Scientists sound off on NASA budget

NASA funding derails too much science, say researchers.
By | Published: March 14, 2006 | Last updated on May 18, 2023
March 14, 2006
Scientists meeting with NASA officials Monday at the Lunar and Planetary Science Conference in League City, Texas, voiced their displeasure as the agency cancels or delays new space missions and reduces research funding. NASA is diverting money slated for science programs in order to fly the space shuttle through 2010, complete the International Space Station, and develop the shuttle’s successor.

“I haven’t seen it this bad in decades,” said Clark Chapman of the Southwest Research Institute in Boulder, Colorado. Cancelled missions include Dawn, a spacecraft that would have visited the large asteroids Vesta and Ceres, and Terrestrial Planet Finder, which would search for earthlike planets around other stars.

Mary Cleave, associate administrator for NASA’s Science Mission Directorate, summed up the proposed budget in a standing-room-only session. “Science gets 1.5 percent growth from FY 2006 to 2007, 1 percent per year thereafter,” she said.

“The total up there — $1.8 billion — is a lot of money,” said Andy Dantzler, director of NASA’s Solar System Division. “If we use it smartly, we can do a lot” of exploration. He described it as a “pretty healthy budget” but added, “It’s not what we’re used to.”

“Tell that to the graduate students and postdocs who’ll be let go,” said Glenn MacPherson, a geologist at the Smithsonian Institution and a member of the team investigating comet samples brought to Earth by the Stardust mission. “Sample-return missions are more unpopular now at headquarters than ever before,” he said, pointing to the great science return from Stardust and Genesis reported at this conference.

MacPherson said NASA’s new organizational structure left him feeling more isolated from the planning process, adding there was a “science vacuum” on the top floor of NASA headquarters in Washington. Both laughter and applause followed.

“I don’t understand why you’re so angry. We really care about this program,” said Cleave.

Scheduled for launch in 2006, Dawn will use an ion propulsion system to journey to the asteroid belt between Mars and Jupiter. Once there, it will study Ceres, Vesta, and other asteroids with a suite of scientific instruments.
UCLA / William K. Hartmann
Gerhard Neukum, who heads the imaging team on the European Space Agency’s Mars Express mission, pointed to the sudden cancellation of Dawn — just months from its scheduled launch — as a sign that the United States is becoming an unreliable partner. Cleave cut the $370-million mission March 2, citing cost overruns.

“This was not a good way to treat things in terms of international cooperation,” Neukum commented. “Things are degrading, and I’m not the only one who feels that way.”

Cleave said NASA would begin a series of talks with international partners, to which one scientist replied, “One would hope there’s going to be some listening in there, too.”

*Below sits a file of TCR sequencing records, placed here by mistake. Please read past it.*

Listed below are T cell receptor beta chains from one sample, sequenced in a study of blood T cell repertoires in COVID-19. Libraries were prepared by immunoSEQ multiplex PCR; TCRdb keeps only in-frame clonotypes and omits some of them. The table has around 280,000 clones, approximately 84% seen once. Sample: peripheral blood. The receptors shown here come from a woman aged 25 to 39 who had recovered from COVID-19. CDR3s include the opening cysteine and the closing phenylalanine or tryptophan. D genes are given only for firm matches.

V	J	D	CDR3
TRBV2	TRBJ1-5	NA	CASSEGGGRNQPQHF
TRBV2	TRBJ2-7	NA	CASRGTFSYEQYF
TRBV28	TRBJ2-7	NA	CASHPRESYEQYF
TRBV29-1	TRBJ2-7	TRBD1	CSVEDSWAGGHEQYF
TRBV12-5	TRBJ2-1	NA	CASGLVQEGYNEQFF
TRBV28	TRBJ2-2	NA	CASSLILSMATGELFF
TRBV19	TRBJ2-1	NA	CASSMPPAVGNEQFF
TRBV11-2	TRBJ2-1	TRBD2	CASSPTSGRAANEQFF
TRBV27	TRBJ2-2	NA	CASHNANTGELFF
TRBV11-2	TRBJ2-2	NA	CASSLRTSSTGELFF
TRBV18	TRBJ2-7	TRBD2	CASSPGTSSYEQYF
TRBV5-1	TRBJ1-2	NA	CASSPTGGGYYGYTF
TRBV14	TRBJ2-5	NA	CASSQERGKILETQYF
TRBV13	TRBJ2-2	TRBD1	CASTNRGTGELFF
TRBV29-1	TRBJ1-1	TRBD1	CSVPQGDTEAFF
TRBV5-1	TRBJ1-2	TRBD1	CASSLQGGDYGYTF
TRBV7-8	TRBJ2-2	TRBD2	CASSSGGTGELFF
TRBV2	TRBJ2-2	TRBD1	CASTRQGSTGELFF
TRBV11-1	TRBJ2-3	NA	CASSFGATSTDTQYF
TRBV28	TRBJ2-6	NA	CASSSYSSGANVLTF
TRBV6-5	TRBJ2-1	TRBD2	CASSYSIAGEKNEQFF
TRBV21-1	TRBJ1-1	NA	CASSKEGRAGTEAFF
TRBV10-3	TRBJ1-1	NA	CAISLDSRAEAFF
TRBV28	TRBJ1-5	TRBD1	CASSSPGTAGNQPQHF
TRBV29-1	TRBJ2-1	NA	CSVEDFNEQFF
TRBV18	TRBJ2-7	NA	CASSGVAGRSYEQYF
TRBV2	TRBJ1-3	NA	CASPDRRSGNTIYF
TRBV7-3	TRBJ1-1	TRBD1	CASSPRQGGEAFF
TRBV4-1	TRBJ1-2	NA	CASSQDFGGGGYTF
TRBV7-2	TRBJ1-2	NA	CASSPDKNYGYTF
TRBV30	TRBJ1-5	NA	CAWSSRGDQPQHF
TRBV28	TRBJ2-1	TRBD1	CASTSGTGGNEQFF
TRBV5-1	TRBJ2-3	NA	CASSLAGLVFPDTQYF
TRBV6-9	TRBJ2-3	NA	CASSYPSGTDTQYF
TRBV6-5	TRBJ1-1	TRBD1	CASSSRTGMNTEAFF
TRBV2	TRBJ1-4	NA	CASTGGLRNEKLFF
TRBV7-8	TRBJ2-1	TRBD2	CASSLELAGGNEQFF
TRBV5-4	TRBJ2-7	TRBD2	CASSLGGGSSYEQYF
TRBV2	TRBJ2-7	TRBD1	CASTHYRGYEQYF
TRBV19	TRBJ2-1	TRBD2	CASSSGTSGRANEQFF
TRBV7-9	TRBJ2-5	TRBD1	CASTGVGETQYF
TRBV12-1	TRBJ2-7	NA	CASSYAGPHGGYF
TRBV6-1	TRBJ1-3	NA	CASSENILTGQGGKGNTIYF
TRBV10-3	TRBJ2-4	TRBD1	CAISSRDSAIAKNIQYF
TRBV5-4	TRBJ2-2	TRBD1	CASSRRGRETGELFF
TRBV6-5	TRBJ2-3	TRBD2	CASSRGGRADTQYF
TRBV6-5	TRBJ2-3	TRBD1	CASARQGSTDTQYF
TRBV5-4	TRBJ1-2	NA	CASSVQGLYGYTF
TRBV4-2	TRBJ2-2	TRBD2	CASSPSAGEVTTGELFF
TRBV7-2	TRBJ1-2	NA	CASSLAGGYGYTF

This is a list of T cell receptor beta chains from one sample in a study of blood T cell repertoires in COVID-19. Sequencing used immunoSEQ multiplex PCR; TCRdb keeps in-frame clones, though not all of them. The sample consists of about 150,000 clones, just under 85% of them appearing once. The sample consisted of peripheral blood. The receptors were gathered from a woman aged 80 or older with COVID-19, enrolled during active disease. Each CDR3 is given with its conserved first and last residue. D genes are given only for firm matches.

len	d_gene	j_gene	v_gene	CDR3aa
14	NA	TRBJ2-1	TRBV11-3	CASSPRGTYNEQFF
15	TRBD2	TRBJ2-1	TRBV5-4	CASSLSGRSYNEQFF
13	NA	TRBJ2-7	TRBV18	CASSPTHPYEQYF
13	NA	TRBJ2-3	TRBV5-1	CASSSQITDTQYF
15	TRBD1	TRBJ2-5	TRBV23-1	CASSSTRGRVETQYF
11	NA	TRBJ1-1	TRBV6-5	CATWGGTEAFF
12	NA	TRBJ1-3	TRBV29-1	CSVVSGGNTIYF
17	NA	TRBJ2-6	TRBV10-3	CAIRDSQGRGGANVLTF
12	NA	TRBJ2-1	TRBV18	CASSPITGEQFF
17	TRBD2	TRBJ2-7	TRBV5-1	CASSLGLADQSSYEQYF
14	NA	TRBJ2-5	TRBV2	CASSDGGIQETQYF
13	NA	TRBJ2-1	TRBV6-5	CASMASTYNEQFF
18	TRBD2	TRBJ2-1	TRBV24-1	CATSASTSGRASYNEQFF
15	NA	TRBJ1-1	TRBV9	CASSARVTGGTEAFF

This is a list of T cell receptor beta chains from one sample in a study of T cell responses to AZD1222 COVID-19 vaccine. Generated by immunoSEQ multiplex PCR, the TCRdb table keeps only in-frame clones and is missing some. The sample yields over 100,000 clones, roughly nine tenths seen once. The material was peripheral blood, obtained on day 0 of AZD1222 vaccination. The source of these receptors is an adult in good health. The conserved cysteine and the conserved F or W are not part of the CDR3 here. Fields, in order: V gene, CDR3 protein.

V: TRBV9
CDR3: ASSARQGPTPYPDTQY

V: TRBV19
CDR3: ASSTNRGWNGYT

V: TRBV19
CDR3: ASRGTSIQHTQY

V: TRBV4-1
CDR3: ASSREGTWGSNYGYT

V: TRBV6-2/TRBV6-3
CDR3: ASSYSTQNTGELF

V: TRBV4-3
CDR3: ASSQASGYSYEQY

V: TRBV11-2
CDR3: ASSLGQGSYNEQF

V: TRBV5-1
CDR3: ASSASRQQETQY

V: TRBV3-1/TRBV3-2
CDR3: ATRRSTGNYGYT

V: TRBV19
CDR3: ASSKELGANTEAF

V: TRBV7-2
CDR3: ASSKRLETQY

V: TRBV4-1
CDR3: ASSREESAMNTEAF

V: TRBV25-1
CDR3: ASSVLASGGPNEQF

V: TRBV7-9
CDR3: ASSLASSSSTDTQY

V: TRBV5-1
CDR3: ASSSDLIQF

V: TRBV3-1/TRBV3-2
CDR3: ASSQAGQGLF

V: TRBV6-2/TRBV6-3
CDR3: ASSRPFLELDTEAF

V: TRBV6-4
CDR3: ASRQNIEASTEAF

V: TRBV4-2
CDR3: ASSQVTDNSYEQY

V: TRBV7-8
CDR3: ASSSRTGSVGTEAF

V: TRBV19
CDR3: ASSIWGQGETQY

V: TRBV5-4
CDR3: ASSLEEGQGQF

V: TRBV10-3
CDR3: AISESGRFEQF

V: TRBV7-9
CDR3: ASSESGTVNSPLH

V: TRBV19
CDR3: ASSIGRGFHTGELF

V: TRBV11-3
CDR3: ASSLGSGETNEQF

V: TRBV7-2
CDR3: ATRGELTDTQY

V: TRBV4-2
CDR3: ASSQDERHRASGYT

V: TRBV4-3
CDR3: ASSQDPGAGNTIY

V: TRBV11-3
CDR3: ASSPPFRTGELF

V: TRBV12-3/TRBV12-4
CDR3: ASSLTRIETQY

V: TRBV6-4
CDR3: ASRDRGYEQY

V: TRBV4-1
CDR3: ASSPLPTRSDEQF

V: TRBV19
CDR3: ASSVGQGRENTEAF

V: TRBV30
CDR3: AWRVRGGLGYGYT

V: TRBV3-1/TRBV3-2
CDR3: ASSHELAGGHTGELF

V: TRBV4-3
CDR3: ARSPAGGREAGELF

Asked why NASA has repeatedly passed on proposals for a mission to Europa, a moon of Jupiter believed to harbor a global ocean beneath its icy crust, Cleave replied, “We don’t have the money to do it now.” She continued: “The way I understand it, the science budgets at DOE [Department of Energy] and NIST [National Institute of Standards and Technology] have been slighted in the past. This is a way to restore balance.”

In an open letter distributed at the conference, Texas Congressman John Culberson exhorted scientists and engineers to write appropriations committee chairmen in both the House and Senate and ask them to move at least $1 billion more into NASA’s budget from other areas. He suggests taking the funds from the Department of Homeland Security 2007 budget request.

“Homeland Security has a surplus of at least $6.8 billion sitting in the U.S. Treasury that was intended for first responders but has not been spent in over 3 years,” Culberson wrote. “Make Homeland Security spend $1 billion before we give them another … and use that $1 billion now where it is needed most for the nation’s security in the future — for scientific research and planetary exploration that NASA is now canceling.”

Asked about restoring the 50-percent cut in astrobiology funding, Cleave said the money has to come from somewhere. “It means we’ll cut a mission.”

Despite Monday’s sharp exchange, most scientists seemed to acknowledge the difficulty in parsing NASA’s funds given all that the agency plans to do by 2010. “Yes, this is difficult,” says Dan Durda of the Southwest Research Institute. “But this is the first time NASA has had a definite direction in decades. In the end, we’ll all benefit.”

Cleave suggested international cooperation could help solve some of the funding problems. “We will all do better with our international partners,” she said, adding, “And yes, we’ll listen.”